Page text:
This interview with Doug Kennedy of the Kennedy Training Network is part of the Convirza Webinar Series. The following is the Q&A portion of the presentation.
McKay: Awesome, thank you, Doug. That’s great information; we appreciate it. We do have a few questions, here, so I want to run through a couple of these with you real quick. First question, “What is the biggest mistake you hear when you go out and you train?” I mean what is the area of the call that people struggle with the most? Can you winnow it down to just one?
Doug: Well, the hardest thing we’re working on constantly is getting them to be able to describe their product, because very often they’re going back to “amazing”, “awesome”, “beautiful”. We’re taking people and teaching them how to use the reservation system, but we’re not always taking them on the product knowledge, and then how we describe it. And that is probably the hardest thing to train people on. It’s pretty easy to teach them to say, “Hey, can I reserve that for you?”
McKay: Why do you think it’s so hard for — is it a personality thing, is it a not having been taught thing — for people to ask, in a direct way that is not, you know, confrontational if someone . . .
McKay: . . . wants to book a room? Why is that so challenging and what do you do to fix that?
Doug: Well again, I really go back this idea that if you dig — it’s one thing that hasn’t changed in 20 years — that the most courteous personalities don’t want to be pushy. We do not want to be that stereotype of a salesperson. And when I throw out in my live groups, you know, “What do you think of?” Ninety percent of the time they all think, “used car salesperson”.
So, I think if you just remind them of all those people who call back when you didn’t get them to make the reservation, that are upset because the room or the option is gone. That’s how I try to address it.
McKay: I think your point is appropriate; they called you. It’s not like you’re prospecting them at their house. They called you specifically about your property, so might as well try to get them to stay at your property. It makes sense.
McKay: And then one final question, here, and this is a really good question, actually. Not that the other ones weren’t, this one just strikes me. “What are the best incentive programs you’ve seen in the industry to raise call conversion or raise ADR?”
Doug: Okay. Can we schedule another webinar for that one?
Doug: Well, tie it in to things that you can measure, and tie it in to factors that impacts revenue and profit. So for example, at call centers, depending on the operational model, it may not be all about revenue because they may take different accounts, in higher rated hotels versus their colleagues. But call centers usually can measure call conversion. For most hotels, and on-site reservations, and front desk, I would say revenue goal for the month, and then track, you know, if they achieve that goal, then they get a prize.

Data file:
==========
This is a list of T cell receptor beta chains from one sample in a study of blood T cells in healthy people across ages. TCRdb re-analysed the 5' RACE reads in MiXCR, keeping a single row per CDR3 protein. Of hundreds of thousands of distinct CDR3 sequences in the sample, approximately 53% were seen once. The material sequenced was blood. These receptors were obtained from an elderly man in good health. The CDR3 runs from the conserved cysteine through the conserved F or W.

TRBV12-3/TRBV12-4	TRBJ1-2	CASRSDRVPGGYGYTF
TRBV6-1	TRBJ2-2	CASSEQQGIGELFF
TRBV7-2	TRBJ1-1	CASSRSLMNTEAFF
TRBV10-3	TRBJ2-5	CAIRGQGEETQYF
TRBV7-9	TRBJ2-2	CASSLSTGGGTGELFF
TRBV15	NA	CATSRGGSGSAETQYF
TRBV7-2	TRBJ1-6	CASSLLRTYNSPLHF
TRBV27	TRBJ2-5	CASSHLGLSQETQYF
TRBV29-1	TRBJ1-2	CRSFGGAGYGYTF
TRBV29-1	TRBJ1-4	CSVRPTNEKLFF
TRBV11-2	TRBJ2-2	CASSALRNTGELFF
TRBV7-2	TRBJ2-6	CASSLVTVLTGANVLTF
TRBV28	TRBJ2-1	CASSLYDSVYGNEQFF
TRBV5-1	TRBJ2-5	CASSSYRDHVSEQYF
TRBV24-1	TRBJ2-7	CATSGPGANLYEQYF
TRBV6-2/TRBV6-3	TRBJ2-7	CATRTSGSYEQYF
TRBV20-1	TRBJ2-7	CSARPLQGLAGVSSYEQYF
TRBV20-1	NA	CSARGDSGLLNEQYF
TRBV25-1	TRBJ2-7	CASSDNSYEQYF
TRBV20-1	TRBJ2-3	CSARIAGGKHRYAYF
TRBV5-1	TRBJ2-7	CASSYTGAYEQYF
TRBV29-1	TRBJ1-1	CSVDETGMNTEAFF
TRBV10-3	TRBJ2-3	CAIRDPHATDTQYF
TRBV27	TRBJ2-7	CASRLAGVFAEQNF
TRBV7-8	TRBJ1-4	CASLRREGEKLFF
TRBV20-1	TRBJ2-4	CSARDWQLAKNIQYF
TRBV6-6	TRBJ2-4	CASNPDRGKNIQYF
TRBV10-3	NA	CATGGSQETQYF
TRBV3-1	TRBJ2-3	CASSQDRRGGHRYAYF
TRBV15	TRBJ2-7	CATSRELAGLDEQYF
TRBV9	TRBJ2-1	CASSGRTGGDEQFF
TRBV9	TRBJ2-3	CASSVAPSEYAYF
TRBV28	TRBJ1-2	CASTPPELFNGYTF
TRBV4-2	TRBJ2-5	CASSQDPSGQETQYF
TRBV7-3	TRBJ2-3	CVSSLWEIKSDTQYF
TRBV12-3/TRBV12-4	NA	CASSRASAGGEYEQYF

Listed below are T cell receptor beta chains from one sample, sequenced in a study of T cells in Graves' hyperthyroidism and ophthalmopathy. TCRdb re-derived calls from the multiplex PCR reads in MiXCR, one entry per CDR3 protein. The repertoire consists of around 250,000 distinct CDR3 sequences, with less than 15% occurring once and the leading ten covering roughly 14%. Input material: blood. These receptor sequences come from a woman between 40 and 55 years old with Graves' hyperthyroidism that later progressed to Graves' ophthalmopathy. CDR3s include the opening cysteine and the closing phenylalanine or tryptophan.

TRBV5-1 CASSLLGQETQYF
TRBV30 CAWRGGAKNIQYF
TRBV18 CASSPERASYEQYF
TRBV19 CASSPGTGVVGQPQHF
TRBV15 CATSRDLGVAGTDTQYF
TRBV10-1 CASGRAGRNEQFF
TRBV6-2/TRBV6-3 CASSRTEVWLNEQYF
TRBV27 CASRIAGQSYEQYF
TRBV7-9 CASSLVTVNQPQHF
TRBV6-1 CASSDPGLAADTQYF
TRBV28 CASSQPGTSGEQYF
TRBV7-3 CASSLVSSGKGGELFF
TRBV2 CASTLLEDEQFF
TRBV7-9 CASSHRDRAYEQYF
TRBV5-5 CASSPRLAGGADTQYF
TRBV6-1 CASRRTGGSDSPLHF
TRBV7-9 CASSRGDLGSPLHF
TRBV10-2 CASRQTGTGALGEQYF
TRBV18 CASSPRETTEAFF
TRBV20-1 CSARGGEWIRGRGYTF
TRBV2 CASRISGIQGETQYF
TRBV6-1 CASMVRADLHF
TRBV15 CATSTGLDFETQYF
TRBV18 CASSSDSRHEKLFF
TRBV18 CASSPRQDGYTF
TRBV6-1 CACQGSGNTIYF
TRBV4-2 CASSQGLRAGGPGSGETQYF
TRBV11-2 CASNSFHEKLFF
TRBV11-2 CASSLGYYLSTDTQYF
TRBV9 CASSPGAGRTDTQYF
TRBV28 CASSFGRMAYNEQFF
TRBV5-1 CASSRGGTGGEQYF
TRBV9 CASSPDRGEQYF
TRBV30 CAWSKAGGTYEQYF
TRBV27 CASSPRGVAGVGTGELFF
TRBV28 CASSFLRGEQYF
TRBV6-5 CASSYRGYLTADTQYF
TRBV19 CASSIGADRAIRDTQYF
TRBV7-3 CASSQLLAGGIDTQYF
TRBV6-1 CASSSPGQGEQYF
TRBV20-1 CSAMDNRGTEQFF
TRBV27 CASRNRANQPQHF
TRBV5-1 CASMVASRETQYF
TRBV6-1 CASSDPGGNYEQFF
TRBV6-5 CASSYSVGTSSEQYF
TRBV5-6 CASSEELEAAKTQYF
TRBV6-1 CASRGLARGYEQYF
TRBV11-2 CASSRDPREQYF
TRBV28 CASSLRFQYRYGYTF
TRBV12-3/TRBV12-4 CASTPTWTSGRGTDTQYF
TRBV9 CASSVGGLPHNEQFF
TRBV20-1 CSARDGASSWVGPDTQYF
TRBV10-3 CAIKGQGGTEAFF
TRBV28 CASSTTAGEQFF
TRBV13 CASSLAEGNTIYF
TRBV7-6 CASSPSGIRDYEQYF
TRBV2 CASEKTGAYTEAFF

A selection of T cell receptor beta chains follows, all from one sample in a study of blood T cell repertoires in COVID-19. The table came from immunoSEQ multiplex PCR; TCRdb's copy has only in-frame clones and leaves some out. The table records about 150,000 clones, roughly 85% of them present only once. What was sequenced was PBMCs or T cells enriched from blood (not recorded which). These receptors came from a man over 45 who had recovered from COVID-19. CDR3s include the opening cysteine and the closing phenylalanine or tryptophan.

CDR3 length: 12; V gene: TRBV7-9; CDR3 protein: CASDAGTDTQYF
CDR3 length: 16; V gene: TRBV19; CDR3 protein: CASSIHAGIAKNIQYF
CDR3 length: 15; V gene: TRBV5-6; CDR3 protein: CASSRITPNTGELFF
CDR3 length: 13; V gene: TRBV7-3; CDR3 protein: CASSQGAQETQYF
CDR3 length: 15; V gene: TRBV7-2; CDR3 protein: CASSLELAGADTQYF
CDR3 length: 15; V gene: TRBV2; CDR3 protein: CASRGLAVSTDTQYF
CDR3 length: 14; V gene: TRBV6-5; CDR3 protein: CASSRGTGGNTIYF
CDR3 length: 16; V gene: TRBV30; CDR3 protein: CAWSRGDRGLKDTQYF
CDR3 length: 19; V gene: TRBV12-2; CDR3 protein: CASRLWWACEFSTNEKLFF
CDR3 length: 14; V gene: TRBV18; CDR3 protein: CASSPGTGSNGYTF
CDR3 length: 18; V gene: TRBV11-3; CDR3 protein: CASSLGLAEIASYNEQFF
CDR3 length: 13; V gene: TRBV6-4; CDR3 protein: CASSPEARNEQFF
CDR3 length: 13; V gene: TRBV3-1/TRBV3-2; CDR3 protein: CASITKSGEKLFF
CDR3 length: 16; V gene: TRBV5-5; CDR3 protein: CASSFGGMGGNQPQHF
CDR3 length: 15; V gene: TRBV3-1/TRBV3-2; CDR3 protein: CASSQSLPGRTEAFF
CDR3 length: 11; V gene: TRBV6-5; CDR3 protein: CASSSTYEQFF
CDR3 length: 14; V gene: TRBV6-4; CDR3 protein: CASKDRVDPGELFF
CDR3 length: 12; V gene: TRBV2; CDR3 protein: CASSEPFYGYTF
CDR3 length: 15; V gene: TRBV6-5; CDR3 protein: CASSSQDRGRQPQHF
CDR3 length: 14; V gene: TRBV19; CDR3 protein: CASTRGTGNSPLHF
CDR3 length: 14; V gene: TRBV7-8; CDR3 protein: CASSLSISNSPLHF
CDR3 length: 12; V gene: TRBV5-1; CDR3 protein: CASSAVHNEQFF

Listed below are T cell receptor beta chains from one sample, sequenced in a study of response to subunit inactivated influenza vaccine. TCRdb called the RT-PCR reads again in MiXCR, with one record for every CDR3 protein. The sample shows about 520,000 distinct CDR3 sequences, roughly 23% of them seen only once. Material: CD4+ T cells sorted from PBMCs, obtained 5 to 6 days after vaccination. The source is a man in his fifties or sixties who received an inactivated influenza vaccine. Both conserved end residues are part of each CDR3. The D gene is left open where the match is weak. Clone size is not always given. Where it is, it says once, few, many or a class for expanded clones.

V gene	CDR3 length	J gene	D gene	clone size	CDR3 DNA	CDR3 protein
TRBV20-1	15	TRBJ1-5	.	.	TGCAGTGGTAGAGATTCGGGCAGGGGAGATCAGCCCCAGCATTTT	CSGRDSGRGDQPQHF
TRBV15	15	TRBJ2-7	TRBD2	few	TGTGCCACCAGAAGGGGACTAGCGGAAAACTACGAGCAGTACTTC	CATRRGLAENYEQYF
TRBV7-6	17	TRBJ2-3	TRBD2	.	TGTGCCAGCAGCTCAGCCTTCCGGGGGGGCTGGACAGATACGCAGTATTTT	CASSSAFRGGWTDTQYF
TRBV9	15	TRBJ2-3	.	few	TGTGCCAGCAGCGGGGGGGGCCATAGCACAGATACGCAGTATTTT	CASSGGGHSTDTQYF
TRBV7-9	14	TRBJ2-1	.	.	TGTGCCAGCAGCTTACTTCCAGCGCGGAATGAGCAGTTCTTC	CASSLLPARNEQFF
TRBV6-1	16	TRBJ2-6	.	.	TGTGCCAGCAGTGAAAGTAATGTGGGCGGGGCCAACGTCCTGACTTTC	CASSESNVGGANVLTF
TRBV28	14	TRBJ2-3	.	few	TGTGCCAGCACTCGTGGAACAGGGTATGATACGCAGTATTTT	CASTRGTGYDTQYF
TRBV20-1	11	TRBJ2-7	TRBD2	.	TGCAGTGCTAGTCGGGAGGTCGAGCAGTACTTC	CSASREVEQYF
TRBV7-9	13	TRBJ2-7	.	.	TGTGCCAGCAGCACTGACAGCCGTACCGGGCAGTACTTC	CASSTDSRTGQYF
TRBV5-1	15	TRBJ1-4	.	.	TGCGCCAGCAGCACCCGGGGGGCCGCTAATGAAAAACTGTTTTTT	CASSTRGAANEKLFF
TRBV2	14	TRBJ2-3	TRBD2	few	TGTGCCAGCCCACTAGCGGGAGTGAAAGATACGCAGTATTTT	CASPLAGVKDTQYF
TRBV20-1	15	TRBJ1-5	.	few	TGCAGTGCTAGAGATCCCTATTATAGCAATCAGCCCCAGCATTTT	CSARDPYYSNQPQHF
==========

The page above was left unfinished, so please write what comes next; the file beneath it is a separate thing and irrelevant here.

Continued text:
But if they go beyond the revenue goal, then you can feel comfortable paying out an incentive, because you’ve gone above and beyond. The biggest argument against incentive is, “We pay them to take calls anyway – that’s their job.” So that’s true, but we want to give them an incentive to go above and beyond what’s normal and expected.
So I would recommend a revenue goal, and then if that is achieved, then you celebrate. If it’s exceeded, you incentivize. If you do have a long-term booking pace, which is rare these days, but if people are booking three, four months out, you may make your incentive based on booking pace, not net, because you don’t want them to get their reward six months from now, in most cases.
And there’s exceptions to all this, but, McKay, if anyone has questions on incentives, let them definitely email me, Doug@KennedyTrainingNetwork.com, or you can just Google me and you’ll find. I would love to talk to anyone about incentives, because it is very different according to your environment.
McKay: That’s great, that’s good information. So we appreciate it, guys, we really do, thanks for your time. And Doug, thank you, and the information was great.
Doug: Thank you, McKay.
McKay: Have a good one, everybody, bye bye.